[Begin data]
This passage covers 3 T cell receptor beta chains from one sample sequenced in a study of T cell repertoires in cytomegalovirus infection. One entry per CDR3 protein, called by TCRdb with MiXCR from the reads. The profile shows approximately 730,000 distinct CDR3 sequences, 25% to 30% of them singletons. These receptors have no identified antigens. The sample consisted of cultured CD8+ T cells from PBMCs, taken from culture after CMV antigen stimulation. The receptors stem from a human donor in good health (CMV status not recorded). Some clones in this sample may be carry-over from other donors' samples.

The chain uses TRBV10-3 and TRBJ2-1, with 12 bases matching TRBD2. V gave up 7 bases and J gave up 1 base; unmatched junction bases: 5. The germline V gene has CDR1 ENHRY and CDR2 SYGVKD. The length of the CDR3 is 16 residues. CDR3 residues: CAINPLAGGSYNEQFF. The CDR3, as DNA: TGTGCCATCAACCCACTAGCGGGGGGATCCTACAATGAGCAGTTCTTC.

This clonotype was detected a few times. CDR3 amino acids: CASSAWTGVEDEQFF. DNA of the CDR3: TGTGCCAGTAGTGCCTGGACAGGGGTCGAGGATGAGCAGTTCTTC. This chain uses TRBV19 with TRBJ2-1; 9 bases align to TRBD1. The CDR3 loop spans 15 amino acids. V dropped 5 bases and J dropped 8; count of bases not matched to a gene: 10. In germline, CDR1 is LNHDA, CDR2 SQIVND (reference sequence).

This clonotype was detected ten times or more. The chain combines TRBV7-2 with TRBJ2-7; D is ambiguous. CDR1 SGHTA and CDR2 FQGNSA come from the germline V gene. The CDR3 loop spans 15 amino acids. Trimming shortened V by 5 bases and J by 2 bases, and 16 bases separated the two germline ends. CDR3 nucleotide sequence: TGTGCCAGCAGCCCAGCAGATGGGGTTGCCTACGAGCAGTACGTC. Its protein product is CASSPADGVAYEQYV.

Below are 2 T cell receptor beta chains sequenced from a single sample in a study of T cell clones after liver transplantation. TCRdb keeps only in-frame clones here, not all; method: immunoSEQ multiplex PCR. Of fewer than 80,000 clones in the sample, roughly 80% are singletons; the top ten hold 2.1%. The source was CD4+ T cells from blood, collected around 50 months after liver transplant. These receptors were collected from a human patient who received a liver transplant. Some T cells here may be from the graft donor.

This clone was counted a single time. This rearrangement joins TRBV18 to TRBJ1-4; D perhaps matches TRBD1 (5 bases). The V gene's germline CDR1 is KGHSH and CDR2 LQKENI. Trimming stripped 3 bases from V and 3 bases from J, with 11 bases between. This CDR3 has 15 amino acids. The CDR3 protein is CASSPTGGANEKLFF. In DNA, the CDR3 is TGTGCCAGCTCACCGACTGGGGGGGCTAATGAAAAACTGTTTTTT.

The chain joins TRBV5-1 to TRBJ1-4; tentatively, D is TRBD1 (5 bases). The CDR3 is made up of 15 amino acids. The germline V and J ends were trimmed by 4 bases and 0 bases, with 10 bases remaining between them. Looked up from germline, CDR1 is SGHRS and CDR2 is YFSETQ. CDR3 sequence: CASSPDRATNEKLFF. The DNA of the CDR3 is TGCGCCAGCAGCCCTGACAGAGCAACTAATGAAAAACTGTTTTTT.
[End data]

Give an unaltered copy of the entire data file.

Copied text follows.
This passage covers 3 T cell receptor beta chains from one sample sequenced in a study of T cell repertoires in cytomegalovirus infection. One entry per CDR3 protein, called by TCRdb with MiXCR from the reads. The profile shows approximately 730,000 distinct CDR3 sequences, 25% to 30% of them singletons. These receptors have no identified antigens. The sample consisted of cultured CD8+ T cells from PBMCs, taken from culture after CMV antigen stimulation. The receptors stem from a human donor in good health (CMV status not recorded). Some clones in this sample may be carry-over from other donors' samples.

The chain uses TRBV10-3 and TRBJ2-1, with 12 bases matching TRBD2. V gave up 7 bases and J gave up 1 base; unmatched junction bases: 5. The germline V gene has CDR1 ENHRY and CDR2 SYGVKD. The length of the CDR3 is 16 residues. CDR3 residues: CAINPLAGGSYNEQFF. The CDR3, as DNA: TGTGCCATCAACCCACTAGCGGGGGGATCCTACAATGAGCAGTTCTTC.

This clonotype was detected a few times. CDR3 amino acids: CASSAWTGVEDEQFF. DNA of the CDR3: TGTGCCAGTAGTGCCTGGACAGGGGTCGAGGATGAGCAGTTCTTC. This chain uses TRBV19 with TRBJ2-1; 9 bases align to TRBD1. The CDR3 loop spans 15 amino acids. V dropped 5 bases and J dropped 8; count of bases not matched to a gene: 10. In germline, CDR1 is LNHDA, CDR2 SQIVND (reference sequence).

This clonotype was detected ten times or more. The chain combines TRBV7-2 with TRBJ2-7; D is ambiguous. CDR1 SGHTA and CDR2 FQGNSA come from the germline V gene. The CDR3 loop spans 15 amino acids. Trimming shortened V by 5 bases and J by 2 bases, and 16 bases separated the two germline ends. CDR3 nucleotide sequence: TGTGCCAGCAGCCCAGCAGATGGGGTTGCCTACGAGCAGTACGTC. Its protein product is CASSPADGVAYEQYV.

Below are 2 T cell receptor beta chains sequenced from a single sample in a study of T cell clones after liver transplantation. TCRdb keeps only in-frame clones here, not all; method: immunoSEQ multiplex PCR. Of fewer than 80,000 clones in the sample, roughly 80% are singletons; the top ten hold 2.1%. The source was CD4+ T cells from blood, collected around 50 months after liver transplant. These receptors were collected from a human patient who received a liver transplant. Some T cells here may be from the graft donor.

This clone was counted a single time. This rearrangement joins TRBV18 to TRBJ1-4; D perhaps matches TRBD1 (5 bases). The V gene's germline CDR1 is KGHSH and CDR2 LQKENI. Trimming stripped 3 bases from V and 3 bases from J, with 11 bases between. This CDR3 has 15 amino acids. The CDR3 protein is CASSPTGGANEKLFF. In DNA, the CDR3 is TGTGCCAGCTCACCGACTGGGGGGGCTAATGAAAAACTGTTTTTT.

The chain joins TRBV5-1 to TRBJ1-4; tentatively, D is TRBD1 (5 bases). The CDR3 is made up of 15 amino acids. The germline V and J ends were trimmed by 4 bases and 0 bases, with 10 bases remaining between them. Looked up from germline, CDR1 is SGHRS and CDR2 is YFSETQ. CDR3 sequence: CASSPDRATNEKLFF. The DNA of the CDR3 is TGCGCCAGCAGCCCTGACAGAGCAACTAATGAAAAACTGTTTTTT.